So You Want to Be a Day Trader

Many people talk to me about trading stocks. They regale me with stories of making a small fortune on penny stock “A” or a couple grand on tech stock “B.” We all like stories about winning. They are fun to listen to and even more fun to tell.

Rare is the person who walks into a party, gathers a group of slightly-tipsy attendees, only to wax eloquent about how he lost half his retirement playing call options on Apple. That’s just a downer.

But the cold reality is that when most amateurs (and even some professionals) try their hand at short-term trading…well…let’s just put it this way…it doesn’t end with “happily ever after.”

Consider the following. A few years ago, a man was sitting in my office having just made close to $200,000 in a $2 stock that had run to $20. On top of all that, it was in his Roth IRA, so it was TAX-FREE! My advice: sell, sell, sell. Of course, he didn’t. Last I looked the stock was trading under a penny. I’ve got lots of similar stories.

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The most recent occurred last Monday morning before the market opened. Seeing the futures market in free fall, a gentleman came into the office to see John Woodard (founder of Woodard and Company). He wanted to sit in our conference room and short the market using a fund that moved three times the inverse of the market. Basically, he wanted to make a bet the market would continue down and he wanted to use extreme leverage. The Dow opened on Monday down about 1,000 points and never went lower. Had he carried out his plan, he would have been down 14% as of Thursday’s close. Fortunately, he listened to John Woodard’s advice and did not execute his plan.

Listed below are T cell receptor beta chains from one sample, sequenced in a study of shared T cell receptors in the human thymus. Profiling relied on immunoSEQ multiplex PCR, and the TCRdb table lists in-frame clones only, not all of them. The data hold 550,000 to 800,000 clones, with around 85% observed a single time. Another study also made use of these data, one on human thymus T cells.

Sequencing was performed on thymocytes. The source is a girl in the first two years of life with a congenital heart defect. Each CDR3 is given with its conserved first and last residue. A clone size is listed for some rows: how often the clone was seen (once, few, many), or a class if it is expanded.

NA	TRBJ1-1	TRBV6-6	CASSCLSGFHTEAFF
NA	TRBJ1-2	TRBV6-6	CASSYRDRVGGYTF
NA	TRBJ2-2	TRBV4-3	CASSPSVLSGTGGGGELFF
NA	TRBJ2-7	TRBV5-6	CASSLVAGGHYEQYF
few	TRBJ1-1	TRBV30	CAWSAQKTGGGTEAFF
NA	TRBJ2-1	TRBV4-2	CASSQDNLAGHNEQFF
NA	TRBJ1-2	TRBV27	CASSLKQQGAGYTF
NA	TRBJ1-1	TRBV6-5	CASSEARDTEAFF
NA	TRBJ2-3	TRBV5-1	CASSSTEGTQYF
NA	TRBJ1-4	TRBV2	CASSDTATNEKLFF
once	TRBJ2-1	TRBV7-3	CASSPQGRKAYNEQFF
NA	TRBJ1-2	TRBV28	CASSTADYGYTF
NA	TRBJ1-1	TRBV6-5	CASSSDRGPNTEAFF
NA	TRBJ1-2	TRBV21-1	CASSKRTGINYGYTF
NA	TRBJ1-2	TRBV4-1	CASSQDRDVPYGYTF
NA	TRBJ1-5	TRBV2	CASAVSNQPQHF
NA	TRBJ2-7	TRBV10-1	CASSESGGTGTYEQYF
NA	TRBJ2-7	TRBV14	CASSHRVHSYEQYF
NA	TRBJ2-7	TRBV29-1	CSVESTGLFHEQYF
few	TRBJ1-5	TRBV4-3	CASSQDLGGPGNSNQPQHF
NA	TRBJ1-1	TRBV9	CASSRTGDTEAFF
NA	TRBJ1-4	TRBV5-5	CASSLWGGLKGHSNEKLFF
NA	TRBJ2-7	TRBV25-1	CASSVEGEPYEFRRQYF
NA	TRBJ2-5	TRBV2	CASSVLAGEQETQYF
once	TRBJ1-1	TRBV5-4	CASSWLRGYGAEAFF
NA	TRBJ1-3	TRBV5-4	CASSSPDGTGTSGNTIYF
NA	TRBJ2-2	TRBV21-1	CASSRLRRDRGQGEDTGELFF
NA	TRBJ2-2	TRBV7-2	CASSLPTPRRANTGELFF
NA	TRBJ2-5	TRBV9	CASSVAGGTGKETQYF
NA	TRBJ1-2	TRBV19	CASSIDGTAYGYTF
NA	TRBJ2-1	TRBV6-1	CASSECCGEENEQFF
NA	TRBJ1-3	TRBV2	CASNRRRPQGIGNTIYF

So most day traders would say these last ten days have been a dream come true. The Dow dropped 350 points Thursday, August 20, followed by 530 points on Friday. The day-trading prognosticators would have been short. Then on Monday morning with the Dow down 1,000 points, these gurus would have bought stocks like crazy, only to sell them three hours later as the Dow rallied 800 points. Then short again as the Dow finished down almost 600. Short again on Tuesday (Dow down 200), before going long on Wednesday and Thursday (Dow up 620 and 370 respectively). These traders claim to love volatility for the opportunities it presents. But good luck in consistently getting it right.

I actually tried “playing the markets” once back in 1997, before I joined Woodard and Company. I turned $5,000 into $8,000 in a month. “This is easy,” I thought. “I should quit my job.” By now, you know the rest of the story. Over the next two months, I traded away all my profits and about $2,000 of my principal before moving on to something “harder” – buying quality and diversifying for the long run.

So my advice to all those considering making some quick cash in the stock market: don’t quit your day job.

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